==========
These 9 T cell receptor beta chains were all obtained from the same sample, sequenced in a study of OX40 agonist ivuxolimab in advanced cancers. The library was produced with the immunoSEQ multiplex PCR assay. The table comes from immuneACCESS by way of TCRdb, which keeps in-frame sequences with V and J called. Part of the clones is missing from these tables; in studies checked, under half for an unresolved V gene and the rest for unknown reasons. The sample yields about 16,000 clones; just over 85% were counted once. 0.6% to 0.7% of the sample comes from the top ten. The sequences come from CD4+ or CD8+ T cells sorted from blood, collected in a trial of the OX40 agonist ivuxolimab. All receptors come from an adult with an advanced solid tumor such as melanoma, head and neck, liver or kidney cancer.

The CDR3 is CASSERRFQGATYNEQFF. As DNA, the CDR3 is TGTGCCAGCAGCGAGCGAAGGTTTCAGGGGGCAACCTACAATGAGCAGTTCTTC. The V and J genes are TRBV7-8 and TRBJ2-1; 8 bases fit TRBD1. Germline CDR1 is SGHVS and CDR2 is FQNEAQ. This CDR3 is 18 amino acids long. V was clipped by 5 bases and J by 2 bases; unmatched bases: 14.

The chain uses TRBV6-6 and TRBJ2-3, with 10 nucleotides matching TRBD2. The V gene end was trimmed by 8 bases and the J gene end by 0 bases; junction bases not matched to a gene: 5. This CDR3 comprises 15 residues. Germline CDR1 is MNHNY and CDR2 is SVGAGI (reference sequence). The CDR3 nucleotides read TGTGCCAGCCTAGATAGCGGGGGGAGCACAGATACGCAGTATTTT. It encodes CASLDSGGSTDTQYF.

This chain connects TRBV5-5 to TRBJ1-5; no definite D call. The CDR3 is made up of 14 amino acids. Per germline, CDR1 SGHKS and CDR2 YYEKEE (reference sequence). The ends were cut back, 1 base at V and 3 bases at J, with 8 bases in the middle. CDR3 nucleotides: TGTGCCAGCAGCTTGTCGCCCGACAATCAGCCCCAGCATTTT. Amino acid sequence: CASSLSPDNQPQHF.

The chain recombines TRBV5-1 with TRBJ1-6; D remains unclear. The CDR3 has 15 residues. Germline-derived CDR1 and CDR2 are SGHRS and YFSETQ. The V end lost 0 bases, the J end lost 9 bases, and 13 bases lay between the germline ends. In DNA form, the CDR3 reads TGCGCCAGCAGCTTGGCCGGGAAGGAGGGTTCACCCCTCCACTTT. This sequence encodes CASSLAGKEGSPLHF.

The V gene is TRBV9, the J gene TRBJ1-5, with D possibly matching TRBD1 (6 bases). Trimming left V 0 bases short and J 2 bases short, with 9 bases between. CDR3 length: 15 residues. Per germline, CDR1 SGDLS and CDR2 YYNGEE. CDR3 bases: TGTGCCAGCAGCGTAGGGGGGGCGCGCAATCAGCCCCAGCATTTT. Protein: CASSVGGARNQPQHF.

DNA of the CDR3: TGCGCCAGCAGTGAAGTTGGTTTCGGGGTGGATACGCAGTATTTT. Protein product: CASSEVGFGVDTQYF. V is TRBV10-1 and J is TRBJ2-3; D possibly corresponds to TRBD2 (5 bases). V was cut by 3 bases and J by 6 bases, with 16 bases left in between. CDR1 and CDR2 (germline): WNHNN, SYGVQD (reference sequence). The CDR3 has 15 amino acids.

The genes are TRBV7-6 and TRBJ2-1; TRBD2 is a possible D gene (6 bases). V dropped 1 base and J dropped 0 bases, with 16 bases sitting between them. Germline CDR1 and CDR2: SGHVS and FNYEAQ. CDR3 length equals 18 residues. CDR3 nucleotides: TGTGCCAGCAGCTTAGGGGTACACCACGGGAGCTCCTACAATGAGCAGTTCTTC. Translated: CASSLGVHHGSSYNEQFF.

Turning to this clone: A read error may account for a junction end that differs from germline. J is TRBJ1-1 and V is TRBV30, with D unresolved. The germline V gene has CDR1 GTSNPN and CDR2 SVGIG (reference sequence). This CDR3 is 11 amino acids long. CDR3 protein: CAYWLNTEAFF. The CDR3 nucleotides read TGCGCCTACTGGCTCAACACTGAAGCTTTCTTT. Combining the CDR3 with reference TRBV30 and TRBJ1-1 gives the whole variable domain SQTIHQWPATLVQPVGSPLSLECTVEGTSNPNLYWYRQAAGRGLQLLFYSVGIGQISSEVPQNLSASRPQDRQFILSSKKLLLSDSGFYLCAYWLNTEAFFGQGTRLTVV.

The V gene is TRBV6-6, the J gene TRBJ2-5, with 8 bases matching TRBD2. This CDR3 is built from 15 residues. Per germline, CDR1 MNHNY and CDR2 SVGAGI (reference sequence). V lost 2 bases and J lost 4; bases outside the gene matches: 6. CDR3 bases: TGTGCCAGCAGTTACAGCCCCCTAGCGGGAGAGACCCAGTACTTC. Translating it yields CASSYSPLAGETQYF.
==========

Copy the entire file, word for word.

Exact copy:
These 9 T cell receptor beta chains were all obtained from the same sample, sequenced in a study of OX40 agonist ivuxolimab in advanced cancers. The library was produced with the immunoSEQ multiplex PCR assay. The table comes from immuneACCESS by way of TCRdb, which keeps in-frame sequences with V and J called. Part of the clones is missing from these tables; in studies checked, under half for an unresolved V gene and the rest for unknown reasons. The sample yields about 16,000 clones; just over 85% were counted once. 0.6% to 0.7% of the sample comes from the top ten. The sequences come from CD4+ or CD8+ T cells sorted from blood, collected in a trial of the OX40 agonist ivuxolimab. All receptors come from an adult with an advanced solid tumor such as melanoma, head and neck, liver or kidney cancer.

The CDR3 is CASSERRFQGATYNEQFF. As DNA, the CDR3 is TGTGCCAGCAGCGAGCGAAGGTTTCAGGGGGCAACCTACAATGAGCAGTTCTTC. The V and J genes are TRBV7-8 and TRBJ2-1; 8 bases fit TRBD1. Germline CDR1 is SGHVS and CDR2 is FQNEAQ. This CDR3 is 18 amino acids long. V was clipped by 5 bases and J by 2 bases; unmatched bases: 14.

The chain uses TRBV6-6 and TRBJ2-3, with 10 nucleotides matching TRBD2. The V gene end was trimmed by 8 bases and the J gene end by 0 bases; junction bases not matched to a gene: 5. This CDR3 comprises 15 residues. Germline CDR1 is MNHNY and CDR2 is SVGAGI (reference sequence). The CDR3 nucleotides read TGTGCCAGCCTAGATAGCGGGGGGAGCACAGATACGCAGTATTTT. It encodes CASLDSGGSTDTQYF.

This chain connects TRBV5-5 to TRBJ1-5; no definite D call. The CDR3 is made up of 14 amino acids. Per germline, CDR1 SGHKS and CDR2 YYEKEE (reference sequence). The ends were cut back, 1 base at V and 3 bases at J, with 8 bases in the middle. CDR3 nucleotides: TGTGCCAGCAGCTTGTCGCCCGACAATCAGCCCCAGCATTTT. Amino acid sequence: CASSLSPDNQPQHF.

The chain recombines TRBV5-1 with TRBJ1-6; D remains unclear. The CDR3 has 15 residues. Germline-derived CDR1 and CDR2 are SGHRS and YFSETQ. The V end lost 0 bases, the J end lost 9 bases, and 13 bases lay between the germline ends. In DNA form, the CDR3 reads TGCGCCAGCAGCTTGGCCGGGAAGGAGGGTTCACCCCTCCACTTT. This sequence encodes CASSLAGKEGSPLHF.

The V gene is TRBV9, the J gene TRBJ1-5, with D possibly matching TRBD1 (6 bases). Trimming left V 0 bases short and J 2 bases short, with 9 bases between. CDR3 length: 15 residues. Per germline, CDR1 SGDLS and CDR2 YYNGEE. CDR3 bases: TGTGCCAGCAGCGTAGGGGGGGCGCGCAATCAGCCCCAGCATTTT. Protein: CASSVGGARNQPQHF.

DNA of the CDR3: TGCGCCAGCAGTGAAGTTGGTTTCGGGGTGGATACGCAGTATTTT. Protein product: CASSEVGFGVDTQYF. V is TRBV10-1 and J is TRBJ2-3; D possibly corresponds to TRBD2 (5 bases). V was cut by 3 bases and J by 6 bases, with 16 bases left in between. CDR1 and CDR2 (germline): WNHNN, SYGVQD (reference sequence). The CDR3 has 15 amino acids.

The genes are TRBV7-6 and TRBJ2-1; TRBD2 is a possible D gene (6 bases). V dropped 1 base and J dropped 0 bases, with 16 bases sitting between them. Germline CDR1 and CDR2: SGHVS and FNYEAQ. CDR3 length equals 18 residues. CDR3 nucleotides: TGTGCCAGCAGCTTAGGGGTACACCACGGGAGCTCCTACAATGAGCAGTTCTTC. Translated: CASSLGVHHGSSYNEQFF.

Turning to this clone: A read error may account for a junction end that differs from germline. J is TRBJ1-1 and V is TRBV30, with D unresolved. The germline V gene has CDR1 GTSNPN and CDR2 SVGIG (reference sequence). This CDR3 is 11 amino acids long. CDR3 protein: CAYWLNTEAFF. The CDR3 nucleotides read TGCGCCTACTGGCTCAACACTGAAGCTTTCTTT. Combining the CDR3 with reference TRBV30 and TRBJ1-1 gives the whole variable domain SQTIHQWPATLVQPVGSPLSLECTVEGTSNPNLYWYRQAAGRGLQLLFYSVGIGQISSEVPQNLSASRPQDRQFILSSKKLLLSDSGFYLCAYWLNTEAFFGQGTRLTVV.

The V gene is TRBV6-6, the J gene TRBJ2-5, with 8 bases matching TRBD2. This CDR3 is built from 15 residues. Per germline, CDR1 MNHNY and CDR2 SVGAGI (reference sequence). V lost 2 bases and J lost 4; bases outside the gene matches: 6. CDR3 bases: TGTGCCAGCAGTTACAGCCCCCTAGCGGGAGAGACCCAGTACTTC. Translating it yields CASSYSPLAGETQYF.